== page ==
Performers in this industry may also require additional forms of musician insurance Ohio - you may require commercial auto insurance if you use a vehicle professionally, for instance, or cyber security coverage if your website plays a major role in your business plan.
To make sure you have all your bases covered, speak with a commercial insurance broker.
OH Musician's Risks & Exposures
Premises liability exposure is minor on-premises due to lack of public access to the musician's home. If there is a recording studio, it must be well lighted with floor covering in good condition. Electrical cords from instruments or sound equipment can present a tripping hazard.
Exits must be sufficient in number, be well marked, and have backup lighting in case of power failure. Parking areas and sidewalks need to be in good repair with snow and ice removed, and generally level and free of exposure to slips and falls.
Off-premises exposures can be extensive. Contractual arrangements should specify the responsibilities of the musician and the performance venue.
Internet and media liability exposures can arise from websites that include sales activities and opportunities for downloading recorded music. Personal injury exposures can consist of allegations of copyright infringement.
Workers compensation exposures may be non-existent because musicians generally do not have employees. When employees are hired, exposures include office work and travel. Lifting of heavy instruments and sound equipment can result in back sprains and strains or hernias.
Electric shock injuries can result from electrical power surges, arcing, or fraying cords. Slips and falls can occur from tripping over power cords. Musicians may fall from raised stages or be assaulted by audience members.
Occupational hazards include repetitive motion injuries and permanent hearing impairment from ongoing high decibel levels. Drivers may be injured in automobile accidents.
Property exposures are generally limited, as most musicians operate out of their homes and have limited amounts of business property. If the musician has a recording studio, ignition sources include electrical wiring, heating, and air conditioning systems. All wiring should be up to date, well maintained, and meet codes for the occupancy.
As newer equipment is added, wiring should be upgraded as needed. Acoustical tiles and other sound-deadening materials and equipment should be made of fire-retardant materials. Electronic equipment and musical instruments are susceptible to damage by fire, smoke, and water. Musical instruments, amplifiers, and recording equipment may be high in value and targeted by thieves.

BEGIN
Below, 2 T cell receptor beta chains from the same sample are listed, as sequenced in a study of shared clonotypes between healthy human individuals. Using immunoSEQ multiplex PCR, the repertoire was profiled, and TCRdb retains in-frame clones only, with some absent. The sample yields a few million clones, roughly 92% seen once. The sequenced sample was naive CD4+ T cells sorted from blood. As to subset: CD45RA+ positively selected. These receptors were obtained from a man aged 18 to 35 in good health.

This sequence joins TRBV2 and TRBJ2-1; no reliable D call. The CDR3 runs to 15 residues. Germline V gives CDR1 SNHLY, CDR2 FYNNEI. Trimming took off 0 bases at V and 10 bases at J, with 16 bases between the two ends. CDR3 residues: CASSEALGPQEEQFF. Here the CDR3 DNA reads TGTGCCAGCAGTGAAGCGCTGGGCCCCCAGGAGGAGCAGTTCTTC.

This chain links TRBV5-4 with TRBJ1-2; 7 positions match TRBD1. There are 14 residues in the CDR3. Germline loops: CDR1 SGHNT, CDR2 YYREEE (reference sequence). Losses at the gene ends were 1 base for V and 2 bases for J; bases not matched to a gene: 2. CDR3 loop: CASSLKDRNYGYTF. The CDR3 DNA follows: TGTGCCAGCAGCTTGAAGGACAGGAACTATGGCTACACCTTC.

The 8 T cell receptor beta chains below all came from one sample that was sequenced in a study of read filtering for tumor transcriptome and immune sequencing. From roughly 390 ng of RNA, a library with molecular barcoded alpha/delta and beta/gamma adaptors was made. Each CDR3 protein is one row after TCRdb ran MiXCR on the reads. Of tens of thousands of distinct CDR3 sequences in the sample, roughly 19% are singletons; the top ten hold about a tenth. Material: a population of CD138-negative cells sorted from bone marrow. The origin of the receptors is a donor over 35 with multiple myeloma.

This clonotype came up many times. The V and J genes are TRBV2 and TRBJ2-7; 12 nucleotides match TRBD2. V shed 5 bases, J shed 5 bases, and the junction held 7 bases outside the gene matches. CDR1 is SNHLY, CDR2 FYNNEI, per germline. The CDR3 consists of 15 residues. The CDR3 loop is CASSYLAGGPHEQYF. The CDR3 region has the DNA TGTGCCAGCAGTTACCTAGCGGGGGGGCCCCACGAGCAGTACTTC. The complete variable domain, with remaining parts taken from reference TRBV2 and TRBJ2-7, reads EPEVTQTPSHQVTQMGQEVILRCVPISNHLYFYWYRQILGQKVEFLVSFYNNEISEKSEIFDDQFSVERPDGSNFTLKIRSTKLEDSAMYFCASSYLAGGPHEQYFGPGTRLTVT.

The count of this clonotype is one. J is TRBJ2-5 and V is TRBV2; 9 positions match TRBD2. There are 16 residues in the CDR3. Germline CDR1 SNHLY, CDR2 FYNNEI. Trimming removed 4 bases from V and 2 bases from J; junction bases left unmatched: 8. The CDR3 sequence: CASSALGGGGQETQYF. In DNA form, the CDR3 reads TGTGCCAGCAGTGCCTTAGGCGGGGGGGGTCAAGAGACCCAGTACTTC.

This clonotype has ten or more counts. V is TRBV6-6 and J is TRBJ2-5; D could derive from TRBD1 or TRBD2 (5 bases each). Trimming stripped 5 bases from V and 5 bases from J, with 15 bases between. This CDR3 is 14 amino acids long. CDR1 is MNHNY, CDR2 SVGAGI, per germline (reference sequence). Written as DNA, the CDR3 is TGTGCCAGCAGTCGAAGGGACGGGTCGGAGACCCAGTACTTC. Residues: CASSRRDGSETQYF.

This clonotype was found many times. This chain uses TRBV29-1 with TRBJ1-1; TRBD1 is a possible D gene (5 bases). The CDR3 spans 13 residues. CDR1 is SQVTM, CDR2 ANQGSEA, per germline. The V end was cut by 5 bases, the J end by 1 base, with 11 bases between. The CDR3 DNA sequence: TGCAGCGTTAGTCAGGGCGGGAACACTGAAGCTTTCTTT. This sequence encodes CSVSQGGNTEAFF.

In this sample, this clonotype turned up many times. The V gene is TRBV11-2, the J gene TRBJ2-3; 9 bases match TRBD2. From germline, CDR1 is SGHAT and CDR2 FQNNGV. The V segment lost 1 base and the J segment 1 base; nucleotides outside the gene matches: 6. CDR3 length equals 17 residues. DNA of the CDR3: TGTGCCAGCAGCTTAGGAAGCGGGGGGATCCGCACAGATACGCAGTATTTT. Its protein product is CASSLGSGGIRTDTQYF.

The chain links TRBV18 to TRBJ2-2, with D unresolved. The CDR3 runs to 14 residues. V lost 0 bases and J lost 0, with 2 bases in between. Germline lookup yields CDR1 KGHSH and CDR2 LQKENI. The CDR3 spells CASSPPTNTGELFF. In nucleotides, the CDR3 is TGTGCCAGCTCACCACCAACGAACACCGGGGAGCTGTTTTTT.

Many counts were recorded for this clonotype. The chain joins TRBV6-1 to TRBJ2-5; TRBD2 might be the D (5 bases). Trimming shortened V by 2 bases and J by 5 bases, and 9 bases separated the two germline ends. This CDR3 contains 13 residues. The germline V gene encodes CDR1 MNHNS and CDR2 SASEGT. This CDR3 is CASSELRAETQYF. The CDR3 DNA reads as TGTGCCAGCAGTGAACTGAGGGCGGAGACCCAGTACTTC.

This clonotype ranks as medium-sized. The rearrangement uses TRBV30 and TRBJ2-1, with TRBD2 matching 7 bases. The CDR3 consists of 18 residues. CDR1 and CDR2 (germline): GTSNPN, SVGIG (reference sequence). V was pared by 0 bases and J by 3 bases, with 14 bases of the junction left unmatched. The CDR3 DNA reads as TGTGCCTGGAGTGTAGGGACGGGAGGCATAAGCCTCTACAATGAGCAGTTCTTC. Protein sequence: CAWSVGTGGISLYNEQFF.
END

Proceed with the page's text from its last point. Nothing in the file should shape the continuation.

Inland marine exposures are primarily from the musical instruments and the sound system, which may be expensive and difficult to replace. These are often fragile and can be damaged by fire, smoke, water, theft, collision, and overturn.
The musical instruments and equipment are covered under a commercial articles floater. If there are stage backgrounds and other items needed for shows, these should be covered under a theatrical property floater.
Musical groups may need accounts receivable if credit is offered, computers for tracking inventory, or valuable papers and records coverages for contacts and recordings. Duplicates should be made and kept in an off-site backup facility for easy reproduction following a loss.
Crime exposures due to the theft of money and securities can be extensive if recordings or other types of merchandise are sold during performances. There may be employee dishonesty exposures if the musician has employees who sell products, accept payment, or pay for expenses on behalf of the musician. Background checks should be performed on all employees handling money.
Business auto exposure may be non-existent. Personal lines auto coverage may be sufficient if the musician uses private passenger vehicles for local performances. When travel is extensive, such as when a musician goes on tour, commercial auto coverage should be considered. Drivers must have appropriate licenses and acceptable MVRs. Vehicles must be maintained and records kept in a central location.
Musician Insurance Ohio - The Bottom Line
To protect your business, employees and customers and fans, having the right musician insurance Ohio coverage is vital. To see what types of business insurance options are available to you, how much coverage you should invest in and the cost - speak to a reputable commercial insurance agent.
Ohio Economic Data, Regulations & Commercial Insurance Minimum Requirements
If you're an entrepreneur, you know how important it is to research the location where you plan on setting up shop. No matter how how-quality and valuable the products and/or services your business offers may be, if you're situated in an area that isn't suitable for your operation (the wrong target demographic, a poor market, etc.), you just aren't going to achieve the success that you're hoping for.